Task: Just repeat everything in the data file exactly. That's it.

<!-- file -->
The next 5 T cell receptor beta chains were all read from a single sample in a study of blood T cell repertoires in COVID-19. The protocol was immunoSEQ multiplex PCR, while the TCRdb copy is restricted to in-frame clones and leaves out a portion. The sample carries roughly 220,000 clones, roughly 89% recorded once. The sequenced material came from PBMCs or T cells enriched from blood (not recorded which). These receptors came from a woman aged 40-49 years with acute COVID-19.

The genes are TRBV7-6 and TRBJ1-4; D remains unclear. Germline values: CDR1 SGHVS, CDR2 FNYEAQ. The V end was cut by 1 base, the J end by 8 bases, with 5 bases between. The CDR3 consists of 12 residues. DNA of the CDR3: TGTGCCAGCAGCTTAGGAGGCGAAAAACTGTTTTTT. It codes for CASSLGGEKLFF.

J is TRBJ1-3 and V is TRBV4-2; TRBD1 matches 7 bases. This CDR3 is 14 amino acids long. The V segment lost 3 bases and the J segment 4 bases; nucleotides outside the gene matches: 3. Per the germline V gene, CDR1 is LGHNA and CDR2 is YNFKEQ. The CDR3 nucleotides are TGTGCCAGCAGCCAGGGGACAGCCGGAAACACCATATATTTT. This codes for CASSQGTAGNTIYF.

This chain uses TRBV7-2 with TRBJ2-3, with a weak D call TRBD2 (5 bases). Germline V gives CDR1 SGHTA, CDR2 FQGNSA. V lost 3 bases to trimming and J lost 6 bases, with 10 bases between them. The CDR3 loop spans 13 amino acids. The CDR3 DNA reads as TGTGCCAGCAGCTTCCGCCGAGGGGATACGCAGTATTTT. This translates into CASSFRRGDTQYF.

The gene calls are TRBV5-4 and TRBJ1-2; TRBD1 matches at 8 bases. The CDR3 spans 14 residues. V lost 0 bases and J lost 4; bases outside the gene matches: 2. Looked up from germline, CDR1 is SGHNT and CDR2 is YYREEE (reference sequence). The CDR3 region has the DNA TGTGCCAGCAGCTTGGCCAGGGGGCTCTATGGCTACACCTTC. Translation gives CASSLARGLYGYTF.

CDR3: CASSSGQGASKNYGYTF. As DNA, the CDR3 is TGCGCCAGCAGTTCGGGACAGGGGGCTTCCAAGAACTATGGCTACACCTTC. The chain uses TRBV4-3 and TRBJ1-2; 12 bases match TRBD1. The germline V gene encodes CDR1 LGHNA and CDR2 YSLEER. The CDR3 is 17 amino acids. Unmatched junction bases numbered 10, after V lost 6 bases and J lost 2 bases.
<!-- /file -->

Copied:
The next 5 T cell receptor beta chains were all read from a single sample in a study of blood T cell repertoires in COVID-19. The protocol was immunoSEQ multiplex PCR, while the TCRdb copy is restricted to in-frame clones and leaves out a portion. The sample carries roughly 220,000 clones, roughly 89% recorded once. The sequenced material came from PBMCs or T cells enriched from blood (not recorded which). These receptors came from a woman aged 40-49 years with acute COVID-19.

The genes are TRBV7-6 and TRBJ1-4; D remains unclear. Germline values: CDR1 SGHVS, CDR2 FNYEAQ. The V end was cut by 1 base, the J end by 8 bases, with 5 bases between. The CDR3 consists of 12 residues. DNA of the CDR3: TGTGCCAGCAGCTTAGGAGGCGAAAAACTGTTTTTT. It codes for CASSLGGEKLFF.

J is TRBJ1-3 and V is TRBV4-2; TRBD1 matches 7 bases. This CDR3 is 14 amino acids long. The V segment lost 3 bases and the J segment 4 bases; nucleotides outside the gene matches: 3. Per the germline V gene, CDR1 is LGHNA and CDR2 is YNFKEQ. The CDR3 nucleotides are TGTGCCAGCAGCCAGGGGACAGCCGGAAACACCATATATTTT. This codes for CASSQGTAGNTIYF.

This chain uses TRBV7-2 with TRBJ2-3, with a weak D call TRBD2 (5 bases). Germline V gives CDR1 SGHTA, CDR2 FQGNSA. V lost 3 bases to trimming and J lost 6 bases, with 10 bases between them. The CDR3 loop spans 13 amino acids. The CDR3 DNA reads as TGTGCCAGCAGCTTCCGCCGAGGGGATACGCAGTATTTT. This translates into CASSFRRGDTQYF.

The gene calls are TRBV5-4 and TRBJ1-2; TRBD1 matches at 8 bases. The CDR3 spans 14 residues. V lost 0 bases and J lost 4; bases outside the gene matches: 2. Looked up from germline, CDR1 is SGHNT and CDR2 is YYREEE (reference sequence). The CDR3 region has the DNA TGTGCCAGCAGCTTGGCCAGGGGGCTCTATGGCTACACCTTC. Translation gives CASSLARGLYGYTF.

CDR3: CASSSGQGASKNYGYTF. As DNA, the CDR3 is TGCGCCAGCAGTTCGGGACAGGGGGCTTCCAAGAACTATGGCTACACCTTC. The chain uses TRBV4-3 and TRBJ1-2; 12 bases match TRBD1. The germline V gene encodes CDR1 LGHNA and CDR2 YSLEER. The CDR3 is 17 amino acids. Unmatched junction bases numbered 10, after V lost 6 bases and J lost 2 bases.